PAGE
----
Doing professionalism "differently" : negotiating midwifery autonomy in Aotearoa/New Zealand
Degree GrantorUniversity of Canterbury
Degree NameDoctor of Philosophy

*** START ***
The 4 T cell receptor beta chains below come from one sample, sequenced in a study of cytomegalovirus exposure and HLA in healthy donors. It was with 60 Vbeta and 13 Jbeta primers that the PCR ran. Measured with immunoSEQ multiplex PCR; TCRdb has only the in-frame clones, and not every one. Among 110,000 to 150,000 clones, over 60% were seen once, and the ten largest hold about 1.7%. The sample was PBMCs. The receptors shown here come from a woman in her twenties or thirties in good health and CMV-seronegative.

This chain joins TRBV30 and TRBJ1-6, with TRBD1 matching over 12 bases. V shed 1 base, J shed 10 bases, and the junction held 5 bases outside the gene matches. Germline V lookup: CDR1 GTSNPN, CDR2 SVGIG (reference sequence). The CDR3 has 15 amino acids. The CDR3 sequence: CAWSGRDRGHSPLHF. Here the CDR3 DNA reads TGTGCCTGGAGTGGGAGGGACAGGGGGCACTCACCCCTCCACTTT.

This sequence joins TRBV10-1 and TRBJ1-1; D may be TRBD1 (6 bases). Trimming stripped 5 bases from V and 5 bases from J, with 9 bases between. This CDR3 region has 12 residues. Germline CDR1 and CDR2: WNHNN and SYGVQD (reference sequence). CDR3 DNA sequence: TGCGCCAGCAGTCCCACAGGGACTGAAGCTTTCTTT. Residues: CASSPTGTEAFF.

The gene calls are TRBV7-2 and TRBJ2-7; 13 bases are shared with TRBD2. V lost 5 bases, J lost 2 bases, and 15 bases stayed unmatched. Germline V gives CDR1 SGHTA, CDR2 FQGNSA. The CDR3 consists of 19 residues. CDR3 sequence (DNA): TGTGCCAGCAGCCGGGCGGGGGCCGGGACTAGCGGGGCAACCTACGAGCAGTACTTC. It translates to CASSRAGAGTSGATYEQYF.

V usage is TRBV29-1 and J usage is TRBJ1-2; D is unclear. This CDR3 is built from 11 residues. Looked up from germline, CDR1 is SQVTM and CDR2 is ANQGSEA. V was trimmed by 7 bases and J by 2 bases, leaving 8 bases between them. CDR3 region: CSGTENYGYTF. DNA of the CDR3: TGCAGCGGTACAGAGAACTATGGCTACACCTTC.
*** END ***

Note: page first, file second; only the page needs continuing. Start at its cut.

This thesis examines how midwives have been doing professionalism in Aotearoa/New Zealand since gaining the legal right to practise independently of doctors in 1990. It analyses midwifery autonomy as a complex and contingent outcome of a competitive political process involving key groups of actors in the health/maternity field. Unlike approaches that regard professional status simply as an outcome of an occupation’s organisational structure or political strategising, this account seeks to tease out some of the complexities involved in the relational construction of professional positioning. In the process it shows how midwifery has been able to utilise gender, profession/state and profession/consumer relations as resources in its efforts to obtain and consolidate an autonomous status vis a vis nursing and medicine. In examining the professionalising strategies of midwives, attention is paid to the role played by state actors in enhancing or diminishing the jurisdiction that a profession has over an area of work that is constituted as ‘expert’ practice. This is demonstrated in the thesis in relation to both the granting of midwifery autonomy and the subsequent introduction of fixed-fee funding for primary maternity services. These policy changes had significant implications for midwifery and medical autonomy, forms of practice and relations with clients. Discussion of how the change in funding arrangements created opportunities for midwifery to consolidate its jurisdiction over ‘normal’ childbirth highlights the significance for professions of aligning their interests with broader political and economic objectives. Analysis of how midwifery has been constituted by midwives and maternity consumers as a form of feminist professional practice based on ‘partnership’ shows how particular constructions of gender and expertise can be used as discursive resources in the struggle over autonomy. Doing professionalism according to this ‘new’ model of practice involves positioning midwives as autonomous practitioners vis a vis other health professionals but as ‘partners’ with maternity consumers. It is argued in the thesis that a distinction between ‘old’ and ‘new’ forms of professionalism should be seen as a false dichotomy. While ‘new’ professionalism may provide the basis for more equitable professional/client relations, it also supports an alternative claim to ‘expertise’ and autonomy. Professionalism should be understood as socially situated, both in practice and discursively, and as subject to interpretation and redefinition. Rather than conceptualising a shift from one model or ideal-type of professionalism (‘old’) to another (‘new’), it is argued that different forms of professionalism exist simultaneously and can be strategically utilised by professions in ongoing contestation and negotiation over professional status. How a profession uses its knowledge base as a resource in claiming jurisdiction over work that it constructs as a form of ‘expert’ practice is variable. Opportunities for doing professionalism ‘differently’ are contingent on a profession’s embeddedness in networks of relations with state actors, clients and other professions.